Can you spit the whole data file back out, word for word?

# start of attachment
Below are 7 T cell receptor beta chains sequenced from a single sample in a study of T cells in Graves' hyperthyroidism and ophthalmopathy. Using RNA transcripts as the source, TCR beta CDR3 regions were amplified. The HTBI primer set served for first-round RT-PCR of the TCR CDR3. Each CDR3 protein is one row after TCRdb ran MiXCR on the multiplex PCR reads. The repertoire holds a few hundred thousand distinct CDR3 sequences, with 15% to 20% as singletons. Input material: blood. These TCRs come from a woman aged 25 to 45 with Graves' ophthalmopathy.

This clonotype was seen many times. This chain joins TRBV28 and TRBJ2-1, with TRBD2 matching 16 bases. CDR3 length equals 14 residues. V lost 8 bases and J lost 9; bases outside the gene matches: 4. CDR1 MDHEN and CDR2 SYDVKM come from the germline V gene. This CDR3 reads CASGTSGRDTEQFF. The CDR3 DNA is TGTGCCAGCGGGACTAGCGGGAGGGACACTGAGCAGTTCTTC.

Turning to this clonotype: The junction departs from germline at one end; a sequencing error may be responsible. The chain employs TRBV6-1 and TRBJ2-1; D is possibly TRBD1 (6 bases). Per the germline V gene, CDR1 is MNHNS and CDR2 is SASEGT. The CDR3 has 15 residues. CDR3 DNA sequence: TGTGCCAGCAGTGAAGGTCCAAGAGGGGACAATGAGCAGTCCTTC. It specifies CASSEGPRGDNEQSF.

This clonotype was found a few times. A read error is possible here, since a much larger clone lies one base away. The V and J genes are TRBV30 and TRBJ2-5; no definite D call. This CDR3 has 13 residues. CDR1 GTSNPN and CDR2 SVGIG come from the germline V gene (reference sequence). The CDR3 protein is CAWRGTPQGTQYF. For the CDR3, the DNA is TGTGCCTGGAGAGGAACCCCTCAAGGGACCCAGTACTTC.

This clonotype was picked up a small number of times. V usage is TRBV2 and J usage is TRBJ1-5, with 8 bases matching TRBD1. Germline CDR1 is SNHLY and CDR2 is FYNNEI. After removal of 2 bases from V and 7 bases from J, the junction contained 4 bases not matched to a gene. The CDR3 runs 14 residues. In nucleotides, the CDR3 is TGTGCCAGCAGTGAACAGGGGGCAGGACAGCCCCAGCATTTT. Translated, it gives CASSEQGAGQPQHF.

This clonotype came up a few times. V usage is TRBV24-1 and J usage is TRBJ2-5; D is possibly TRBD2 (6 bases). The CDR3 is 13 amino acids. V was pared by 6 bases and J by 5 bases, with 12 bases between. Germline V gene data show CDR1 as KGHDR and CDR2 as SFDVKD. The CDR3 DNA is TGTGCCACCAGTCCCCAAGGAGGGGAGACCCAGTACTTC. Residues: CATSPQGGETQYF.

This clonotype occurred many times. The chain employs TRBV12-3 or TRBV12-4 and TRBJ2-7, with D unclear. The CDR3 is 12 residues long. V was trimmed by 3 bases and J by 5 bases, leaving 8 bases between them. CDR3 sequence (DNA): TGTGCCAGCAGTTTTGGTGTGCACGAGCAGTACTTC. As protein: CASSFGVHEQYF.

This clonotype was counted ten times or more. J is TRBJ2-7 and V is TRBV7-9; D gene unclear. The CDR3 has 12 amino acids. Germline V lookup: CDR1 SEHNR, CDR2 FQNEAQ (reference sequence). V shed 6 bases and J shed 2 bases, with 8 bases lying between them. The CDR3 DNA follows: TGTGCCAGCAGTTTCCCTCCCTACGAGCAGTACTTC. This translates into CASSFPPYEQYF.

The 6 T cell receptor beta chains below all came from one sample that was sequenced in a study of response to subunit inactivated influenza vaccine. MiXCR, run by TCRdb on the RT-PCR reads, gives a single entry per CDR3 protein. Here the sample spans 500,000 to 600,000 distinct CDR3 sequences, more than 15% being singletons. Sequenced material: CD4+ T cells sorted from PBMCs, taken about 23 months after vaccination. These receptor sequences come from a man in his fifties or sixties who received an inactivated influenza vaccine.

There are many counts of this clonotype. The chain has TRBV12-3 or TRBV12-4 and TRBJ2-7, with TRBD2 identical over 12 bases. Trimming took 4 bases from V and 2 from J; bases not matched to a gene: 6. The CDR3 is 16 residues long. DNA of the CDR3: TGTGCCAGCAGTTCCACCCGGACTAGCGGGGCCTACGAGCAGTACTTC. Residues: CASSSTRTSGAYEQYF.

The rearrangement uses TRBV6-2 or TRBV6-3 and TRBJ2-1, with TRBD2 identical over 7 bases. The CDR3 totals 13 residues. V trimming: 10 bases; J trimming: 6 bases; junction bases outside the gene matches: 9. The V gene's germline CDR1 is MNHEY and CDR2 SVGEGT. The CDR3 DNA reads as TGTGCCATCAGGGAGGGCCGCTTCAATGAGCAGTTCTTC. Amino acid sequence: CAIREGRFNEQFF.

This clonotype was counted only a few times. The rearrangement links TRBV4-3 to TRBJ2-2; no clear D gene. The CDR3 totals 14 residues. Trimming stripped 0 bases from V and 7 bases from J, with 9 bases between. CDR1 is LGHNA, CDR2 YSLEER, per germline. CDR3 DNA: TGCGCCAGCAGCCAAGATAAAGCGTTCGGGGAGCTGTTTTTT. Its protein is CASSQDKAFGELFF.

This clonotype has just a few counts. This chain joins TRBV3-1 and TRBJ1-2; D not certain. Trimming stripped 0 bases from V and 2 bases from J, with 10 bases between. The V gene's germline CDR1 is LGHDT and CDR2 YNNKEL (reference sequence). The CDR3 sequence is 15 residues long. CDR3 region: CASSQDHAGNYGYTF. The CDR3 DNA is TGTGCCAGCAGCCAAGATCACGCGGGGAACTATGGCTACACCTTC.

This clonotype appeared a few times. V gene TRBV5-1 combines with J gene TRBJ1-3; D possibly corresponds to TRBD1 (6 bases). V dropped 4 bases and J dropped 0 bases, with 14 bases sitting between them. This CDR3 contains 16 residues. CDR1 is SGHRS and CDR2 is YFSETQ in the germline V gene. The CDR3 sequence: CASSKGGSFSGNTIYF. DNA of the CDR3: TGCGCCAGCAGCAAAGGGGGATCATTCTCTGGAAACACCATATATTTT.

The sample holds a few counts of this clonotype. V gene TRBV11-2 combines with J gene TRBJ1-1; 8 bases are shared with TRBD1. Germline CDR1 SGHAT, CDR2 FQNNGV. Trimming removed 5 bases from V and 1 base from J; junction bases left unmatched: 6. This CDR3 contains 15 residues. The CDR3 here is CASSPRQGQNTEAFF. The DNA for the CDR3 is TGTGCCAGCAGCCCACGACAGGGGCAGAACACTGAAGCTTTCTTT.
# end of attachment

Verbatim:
Below are 7 T cell receptor beta chains sequenced from a single sample in a study of T cells in Graves' hyperthyroidism and ophthalmopathy. Using RNA transcripts as the source, TCR beta CDR3 regions were amplified. The HTBI primer set served for first-round RT-PCR of the TCR CDR3. Each CDR3 protein is one row after TCRdb ran MiXCR on the multiplex PCR reads. The repertoire holds a few hundred thousand distinct CDR3 sequences, with 15% to 20% as singletons. Input material: blood. These TCRs come from a woman aged 25 to 45 with Graves' ophthalmopathy.

This clonotype was seen many times. This chain joins TRBV28 and TRBJ2-1, with TRBD2 matching 16 bases. CDR3 length equals 14 residues. V lost 8 bases and J lost 9; bases outside the gene matches: 4. CDR1 MDHEN and CDR2 SYDVKM come from the germline V gene. This CDR3 reads CASGTSGRDTEQFF. The CDR3 DNA is TGTGCCAGCGGGACTAGCGGGAGGGACACTGAGCAGTTCTTC.

Turning to this clonotype: The junction departs from germline at one end; a sequencing error may be responsible. The chain employs TRBV6-1 and TRBJ2-1; D is possibly TRBD1 (6 bases). Per the germline V gene, CDR1 is MNHNS and CDR2 is SASEGT. The CDR3 has 15 residues. CDR3 DNA sequence: TGTGCCAGCAGTGAAGGTCCAAGAGGGGACAATGAGCAGTCCTTC. It specifies CASSEGPRGDNEQSF.

This clonotype was found a few times. A read error is possible here, since a much larger clone lies one base away. The V and J genes are TRBV30 and TRBJ2-5; no definite D call. This CDR3 has 13 residues. CDR1 GTSNPN and CDR2 SVGIG come from the germline V gene (reference sequence). The CDR3 protein is CAWRGTPQGTQYF. For the CDR3, the DNA is TGTGCCTGGAGAGGAACCCCTCAAGGGACCCAGTACTTC.

This clonotype was picked up a small number of times. V usage is TRBV2 and J usage is TRBJ1-5, with 8 bases matching TRBD1. Germline CDR1 is SNHLY and CDR2 is FYNNEI. After removal of 2 bases from V and 7 bases from J, the junction contained 4 bases not matched to a gene. The CDR3 runs 14 residues. In nucleotides, the CDR3 is TGTGCCAGCAGTGAACAGGGGGCAGGACAGCCCCAGCATTTT. Translated, it gives CASSEQGAGQPQHF.

This clonotype came up a few times. V usage is TRBV24-1 and J usage is TRBJ2-5; D is possibly TRBD2 (6 bases). The CDR3 is 13 amino acids. V was pared by 6 bases and J by 5 bases, with 12 bases between. Germline V gene data show CDR1 as KGHDR and CDR2 as SFDVKD. The CDR3 DNA is TGTGCCACCAGTCCCCAAGGAGGGGAGACCCAGTACTTC. Residues: CATSPQGGETQYF.

This clonotype occurred many times. The chain employs TRBV12-3 or TRBV12-4 and TRBJ2-7, with D unclear. The CDR3 is 12 residues long. V was trimmed by 3 bases and J by 5 bases, leaving 8 bases between them. CDR3 sequence (DNA): TGTGCCAGCAGTTTTGGTGTGCACGAGCAGTACTTC. As protein: CASSFGVHEQYF.

This clonotype was counted ten times or more. J is TRBJ2-7 and V is TRBV7-9; D gene unclear. The CDR3 has 12 amino acids. Germline V lookup: CDR1 SEHNR, CDR2 FQNEAQ (reference sequence). V shed 6 bases and J shed 2 bases, with 8 bases lying between them. The CDR3 DNA follows: TGTGCCAGCAGTTTCCCTCCCTACGAGCAGTACTTC. This translates into CASSFPPYEQYF.

The 6 T cell receptor beta chains below all came from one sample that was sequenced in a study of response to subunit inactivated influenza vaccine. MiXCR, run by TCRdb on the RT-PCR reads, gives a single entry per CDR3 protein. Here the sample spans 500,000 to 600,000 distinct CDR3 sequences, more than 15% being singletons. Sequenced material: CD4+ T cells sorted from PBMCs, taken about 23 months after vaccination. These receptor sequences come from a man in his fifties or sixties who received an inactivated influenza vaccine.

There are many counts of this clonotype. The chain has TRBV12-3 or TRBV12-4 and TRBJ2-7, with TRBD2 identical over 12 bases. Trimming took 4 bases from V and 2 from J; bases not matched to a gene: 6. The CDR3 is 16 residues long. DNA of the CDR3: TGTGCCAGCAGTTCCACCCGGACTAGCGGGGCCTACGAGCAGTACTTC. Residues: CASSSTRTSGAYEQYF.

The rearrangement uses TRBV6-2 or TRBV6-3 and TRBJ2-1, with TRBD2 identical over 7 bases. The CDR3 totals 13 residues. V trimming: 10 bases; J trimming: 6 bases; junction bases outside the gene matches: 9. The V gene's germline CDR1 is MNHEY and CDR2 SVGEGT. The CDR3 DNA reads as TGTGCCATCAGGGAGGGCCGCTTCAATGAGCAGTTCTTC. Amino acid sequence: CAIREGRFNEQFF.

This clonotype was counted only a few times. The rearrangement links TRBV4-3 to TRBJ2-2; no clear D gene. The CDR3 totals 14 residues. Trimming stripped 0 bases from V and 7 bases from J, with 9 bases between. CDR1 is LGHNA, CDR2 YSLEER, per germline. CDR3 DNA: TGCGCCAGCAGCCAAGATAAAGCGTTCGGGGAGCTGTTTTTT. Its protein is CASSQDKAFGELFF.

This clonotype has just a few counts. This chain joins TRBV3-1 and TRBJ1-2; D not certain. Trimming stripped 0 bases from V and 2 bases from J, with 10 bases between. The V gene's germline CDR1 is LGHDT and CDR2 YNNKEL (reference sequence). The CDR3 sequence is 15 residues long. CDR3 region: CASSQDHAGNYGYTF. The CDR3 DNA is TGTGCCAGCAGCCAAGATCACGCGGGGAACTATGGCTACACCTTC.

This clonotype appeared a few times. V gene TRBV5-1 combines with J gene TRBJ1-3; D possibly corresponds to TRBD1 (6 bases). V dropped 4 bases and J dropped 0 bases, with 14 bases sitting between them. This CDR3 contains 16 residues. CDR1 is SGHRS and CDR2 is YFSETQ in the germline V gene. The CDR3 sequence: CASSKGGSFSGNTIYF. DNA of the CDR3: TGCGCCAGCAGCAAAGGGGGATCATTCTCTGGAAACACCATATATTTT.

The sample holds a few counts of this clonotype. V gene TRBV11-2 combines with J gene TRBJ1-1; 8 bases are shared with TRBD1. Germline CDR1 SGHAT, CDR2 FQNNGV. Trimming removed 5 bases from V and 1 base from J; junction bases left unmatched: 6. This CDR3 contains 15 residues. The CDR3 here is CASSPRQGQNTEAFF. The DNA for the CDR3 is TGTGCCAGCAGCCCACGACAGGGGCAGAACACTGAAGCTTTCTTT.